Then create StageActor to handle the messages.

class StageActor(s0: GameState) extends Actor {
  import Stage._
 
  private[this] var state: GameState = s0
 
  def receive = {
    case MoveLeft  => state = moveLeft(state)
    case MoveRight => state = moveRight(state)
    case RotateCW  => state = rotateCW(state)
    case Tick      => state = tick(state)
    case Drop      => state = drop(state)
    case View      => sender ! state.view
  }
}

We can now rewire the abstract UI to use an Akka actor internally:

package com.eed3si9n.tetrix
 
class AbstractUI {
  import akka.actor._
  import akka.pattern.ask
  import akka.util.duration._
  import akka.util.Timeout
  import akka.dispatch.{Future, Await}
  import scala.collection.immutable.Stream
  implicit val timeout = Timeout(1 second)
 
  private[this] val initialState = Stage.newState(Block((0, 0), TKind) :: Nil,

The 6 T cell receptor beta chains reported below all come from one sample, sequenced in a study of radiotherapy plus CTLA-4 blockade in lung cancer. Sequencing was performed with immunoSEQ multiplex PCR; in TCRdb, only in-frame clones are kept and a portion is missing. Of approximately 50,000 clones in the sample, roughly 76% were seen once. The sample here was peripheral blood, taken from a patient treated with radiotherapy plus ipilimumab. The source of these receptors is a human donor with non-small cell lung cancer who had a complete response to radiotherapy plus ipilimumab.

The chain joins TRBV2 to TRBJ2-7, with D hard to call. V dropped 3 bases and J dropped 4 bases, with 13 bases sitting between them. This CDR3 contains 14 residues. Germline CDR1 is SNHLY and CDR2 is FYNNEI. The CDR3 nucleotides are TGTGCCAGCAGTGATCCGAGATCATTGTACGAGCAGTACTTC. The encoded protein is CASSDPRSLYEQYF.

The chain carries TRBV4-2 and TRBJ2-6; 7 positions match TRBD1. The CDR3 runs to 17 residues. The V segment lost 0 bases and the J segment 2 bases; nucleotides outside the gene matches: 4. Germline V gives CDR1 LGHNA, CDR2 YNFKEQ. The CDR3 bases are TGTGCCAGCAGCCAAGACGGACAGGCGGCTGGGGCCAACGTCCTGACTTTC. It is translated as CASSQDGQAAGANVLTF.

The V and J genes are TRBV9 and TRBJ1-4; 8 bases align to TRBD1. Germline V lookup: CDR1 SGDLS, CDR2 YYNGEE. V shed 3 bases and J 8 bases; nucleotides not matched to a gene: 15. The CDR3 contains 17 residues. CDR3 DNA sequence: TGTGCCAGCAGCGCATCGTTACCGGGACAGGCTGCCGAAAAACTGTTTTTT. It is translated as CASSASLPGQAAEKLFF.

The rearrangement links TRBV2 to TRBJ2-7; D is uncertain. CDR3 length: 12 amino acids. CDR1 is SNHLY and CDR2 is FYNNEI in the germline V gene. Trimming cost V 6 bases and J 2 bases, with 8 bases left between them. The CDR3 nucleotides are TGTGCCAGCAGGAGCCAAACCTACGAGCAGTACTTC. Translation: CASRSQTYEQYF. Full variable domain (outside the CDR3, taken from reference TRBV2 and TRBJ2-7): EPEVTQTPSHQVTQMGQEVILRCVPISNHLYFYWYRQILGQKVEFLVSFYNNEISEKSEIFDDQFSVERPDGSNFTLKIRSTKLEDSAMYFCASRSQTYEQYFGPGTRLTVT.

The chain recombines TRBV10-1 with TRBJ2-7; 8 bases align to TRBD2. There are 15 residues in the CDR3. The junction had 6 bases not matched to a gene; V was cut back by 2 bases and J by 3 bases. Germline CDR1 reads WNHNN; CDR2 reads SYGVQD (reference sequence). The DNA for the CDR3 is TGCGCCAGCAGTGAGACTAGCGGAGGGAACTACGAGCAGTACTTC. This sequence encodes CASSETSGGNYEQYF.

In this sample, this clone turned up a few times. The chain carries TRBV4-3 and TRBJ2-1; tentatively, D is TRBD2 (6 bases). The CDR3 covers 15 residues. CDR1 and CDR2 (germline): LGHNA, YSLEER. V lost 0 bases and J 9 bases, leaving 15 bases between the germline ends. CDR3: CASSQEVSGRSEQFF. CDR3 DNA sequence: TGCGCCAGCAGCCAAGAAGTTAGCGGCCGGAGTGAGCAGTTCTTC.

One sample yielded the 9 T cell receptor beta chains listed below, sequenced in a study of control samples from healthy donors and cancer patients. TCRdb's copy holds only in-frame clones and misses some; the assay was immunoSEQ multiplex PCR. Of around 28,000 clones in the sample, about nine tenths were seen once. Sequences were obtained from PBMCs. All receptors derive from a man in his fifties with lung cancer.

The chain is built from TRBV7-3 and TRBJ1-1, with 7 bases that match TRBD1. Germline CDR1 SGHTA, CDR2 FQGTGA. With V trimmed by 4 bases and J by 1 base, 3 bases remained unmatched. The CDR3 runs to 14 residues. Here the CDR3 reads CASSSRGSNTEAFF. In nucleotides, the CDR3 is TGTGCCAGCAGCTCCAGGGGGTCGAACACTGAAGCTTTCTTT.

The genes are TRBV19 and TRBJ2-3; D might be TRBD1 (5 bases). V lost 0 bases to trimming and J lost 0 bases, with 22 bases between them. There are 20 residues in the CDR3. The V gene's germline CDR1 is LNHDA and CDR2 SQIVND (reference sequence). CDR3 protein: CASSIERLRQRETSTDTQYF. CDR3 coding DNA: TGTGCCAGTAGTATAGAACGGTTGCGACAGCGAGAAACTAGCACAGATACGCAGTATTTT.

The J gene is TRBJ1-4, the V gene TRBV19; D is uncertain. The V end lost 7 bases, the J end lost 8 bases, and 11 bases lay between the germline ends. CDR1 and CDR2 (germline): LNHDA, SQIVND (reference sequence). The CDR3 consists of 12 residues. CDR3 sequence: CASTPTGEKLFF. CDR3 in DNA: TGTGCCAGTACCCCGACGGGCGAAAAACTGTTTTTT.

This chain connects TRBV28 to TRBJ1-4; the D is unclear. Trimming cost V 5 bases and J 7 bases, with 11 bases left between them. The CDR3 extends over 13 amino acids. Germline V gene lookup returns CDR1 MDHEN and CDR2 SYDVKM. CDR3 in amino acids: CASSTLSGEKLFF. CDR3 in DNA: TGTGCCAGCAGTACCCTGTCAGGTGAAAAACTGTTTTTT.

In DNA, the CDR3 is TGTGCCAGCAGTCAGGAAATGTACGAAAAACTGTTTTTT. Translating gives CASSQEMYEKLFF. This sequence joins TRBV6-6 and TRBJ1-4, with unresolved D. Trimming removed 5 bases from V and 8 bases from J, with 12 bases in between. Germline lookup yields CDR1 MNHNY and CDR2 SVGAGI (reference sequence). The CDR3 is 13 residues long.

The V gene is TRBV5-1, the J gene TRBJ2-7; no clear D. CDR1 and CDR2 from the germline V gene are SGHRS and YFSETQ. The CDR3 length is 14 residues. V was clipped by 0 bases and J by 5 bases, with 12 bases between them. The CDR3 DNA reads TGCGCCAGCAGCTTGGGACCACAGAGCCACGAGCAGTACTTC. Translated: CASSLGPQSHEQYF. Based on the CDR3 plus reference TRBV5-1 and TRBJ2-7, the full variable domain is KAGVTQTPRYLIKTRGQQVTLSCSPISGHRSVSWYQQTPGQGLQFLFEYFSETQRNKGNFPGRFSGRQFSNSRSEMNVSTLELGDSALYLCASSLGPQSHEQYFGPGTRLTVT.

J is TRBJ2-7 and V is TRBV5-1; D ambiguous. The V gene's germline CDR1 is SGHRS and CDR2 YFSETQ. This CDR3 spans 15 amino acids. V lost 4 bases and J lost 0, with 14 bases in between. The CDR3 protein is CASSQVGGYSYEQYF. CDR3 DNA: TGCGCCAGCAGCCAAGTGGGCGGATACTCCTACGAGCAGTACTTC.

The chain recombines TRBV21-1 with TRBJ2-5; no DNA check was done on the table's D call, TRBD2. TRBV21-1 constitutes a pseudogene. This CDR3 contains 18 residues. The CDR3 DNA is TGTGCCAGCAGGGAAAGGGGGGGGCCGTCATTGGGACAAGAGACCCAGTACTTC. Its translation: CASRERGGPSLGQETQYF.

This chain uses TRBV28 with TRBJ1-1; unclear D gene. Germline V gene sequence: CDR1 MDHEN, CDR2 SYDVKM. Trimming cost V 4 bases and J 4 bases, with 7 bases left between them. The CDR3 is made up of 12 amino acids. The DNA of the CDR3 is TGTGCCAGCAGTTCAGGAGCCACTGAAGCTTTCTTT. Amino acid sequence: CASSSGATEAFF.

randomStream(new util.Random))
  private[this] val system = ActorSystem("TetrixSystem")
  private[this] val playerActor = system.actorOf(Props(new StageActor(
    initialState)), name = "playerActor")
  private[this] val timer = system.scheduler.schedule(
    0 millisecond, 1000 millisecond, playerActor, Tick)
  private[this] def randomStream(random: util.Random): Stream[PieceKind] =
    PieceKind(random.nextInt % 7) #:: randomStream(random)
 
  def left()  { playerActor ! MoveLeft }
  def right() { playerActor ! MoveRight }
  def up()    { playerActor ! RotateCW }
  def down()  { playerActor ! Tick }
  def space() { playerActor ! Drop }
  def view: GameView =
    Await.result((playerActor ? View).mapTo[GameView], timeout.duration)
}

The mutation is now wrapped inside playerActor, which is guaranteed to handle messages one at a time. Also, note that the timer is replaced with a schedule. Overall, the message passing allows us to reason about concurrent behavior in a resonable way.

game status

Let's implement a small feature too. During the spawning process collision against existing blocks are not checked. If the new piece collides, it should end the game. Here's the spec:

  "Spawning a new piece should"                             ^